Client Tip – How Often Should I Workout

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‘How often should I workout’ is probably the most common question I get. As you’re about to see, the answer isn’t as simple as you’d think.

There’s this notion that you need to live in a gym in order to get in shape. Since that’s pretty unreasonable, most people give themselves a free pass when it comes to their fitness. Let me burst that bubble first: you don’t need 10 hours a week of working out to see results.  

Let’s get the tough love out of the way first: getting in shape is nasty business. That difficulty factor doesn’t discriminate either; it’s tough for you, me, and everyone else.

With that being said, there’s a smart way (and conversely a hard way) to get in shape. Let’s stick with the smart way.

Here’s something interesting: a meta-analysis of exercise prescriptions discovered that people needed to exercise to the point of burning off 500-700 calories every day (1). That averaged out to an hour per day, which is quite a time commitment. Don’t expect many to be jumping at the opportunity to do that, me included.  

Then there’s that whole food thing.  A review on fat loss discovered that exercise combined with nutrition intervention led to 20% greater weight loss (2). Even with all that work, 50% of all subjects had regained the weight they lost within a year.

Kind of makes you want to throw the towel in on this whole exercise thing, right? Well, hold that thought.

I brought up these studies because they exclusively used aerobic exercise. You know, that whole jogging at a steady pace thing.  So exercise type matters. Your body adapts to aerobic exercise fairly quickly. To burn more calories you now have to run farther and longer (keep in mind I’m talking about calorie burning and not things like cardiovascular changes).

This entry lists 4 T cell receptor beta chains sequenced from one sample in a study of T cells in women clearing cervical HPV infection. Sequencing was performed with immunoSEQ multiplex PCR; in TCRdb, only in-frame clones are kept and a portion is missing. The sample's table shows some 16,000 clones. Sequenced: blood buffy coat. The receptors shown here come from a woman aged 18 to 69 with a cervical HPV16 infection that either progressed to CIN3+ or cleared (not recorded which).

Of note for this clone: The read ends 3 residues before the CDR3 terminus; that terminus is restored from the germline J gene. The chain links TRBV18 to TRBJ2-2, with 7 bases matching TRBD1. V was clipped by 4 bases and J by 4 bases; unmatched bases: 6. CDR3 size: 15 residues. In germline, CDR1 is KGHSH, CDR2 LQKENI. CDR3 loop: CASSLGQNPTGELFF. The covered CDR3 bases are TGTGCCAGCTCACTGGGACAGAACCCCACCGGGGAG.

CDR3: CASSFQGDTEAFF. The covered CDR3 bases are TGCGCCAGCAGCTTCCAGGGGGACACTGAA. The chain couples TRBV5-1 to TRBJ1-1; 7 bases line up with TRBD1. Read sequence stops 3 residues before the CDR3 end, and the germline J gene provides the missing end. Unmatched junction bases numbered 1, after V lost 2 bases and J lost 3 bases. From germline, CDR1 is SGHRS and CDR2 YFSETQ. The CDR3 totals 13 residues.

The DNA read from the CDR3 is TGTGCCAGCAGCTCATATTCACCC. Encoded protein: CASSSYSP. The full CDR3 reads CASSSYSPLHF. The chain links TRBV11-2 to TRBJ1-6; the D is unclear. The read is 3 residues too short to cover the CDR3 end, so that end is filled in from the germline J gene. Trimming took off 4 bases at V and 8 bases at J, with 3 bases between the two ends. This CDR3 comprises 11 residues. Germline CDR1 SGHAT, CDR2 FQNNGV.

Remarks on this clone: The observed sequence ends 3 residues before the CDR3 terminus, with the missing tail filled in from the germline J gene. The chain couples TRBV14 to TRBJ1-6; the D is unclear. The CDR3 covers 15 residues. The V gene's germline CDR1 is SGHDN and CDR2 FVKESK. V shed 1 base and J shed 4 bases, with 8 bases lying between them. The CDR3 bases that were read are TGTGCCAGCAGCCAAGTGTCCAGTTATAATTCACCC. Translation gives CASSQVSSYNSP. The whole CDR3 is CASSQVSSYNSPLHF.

We now know that a mix of resistance training, high intensity work (think rower or kettlebell swings) and a bit of leisure time (walking the dog) go a long way towards losing –and keeping- the weight off. Think a 33%/33%/33% split between the three. Look at it like this: you want to build a body that burns calories at a high rate even when you’re not working out.

Where does all of this leave us? About 3-5 hours a week. Keep in mind, that’s 180 to 300 minutes a work of purposeful –distraction free -training. The issue is that it doesn’t happen overnight. If you can commit to 5-6 months of this, you’ll be surprised at the results you’ll get.  

References

1. Donnelly, J.E. and Smith, B.K. “Is Exercise Effective for Weight Loss With an Ad Libitum Diet? Energy Balance, Compensation, and Gender Differences.” Exercise and Sports Science Reviews (2005) 33;4 169-174

2. Curioni, C.C. and Lourenco, P.M. “Long Term Weight Loss After Diet and Exercise: A Systematic Review.” International Journal of Obesity (2005) 29, 1168-1174

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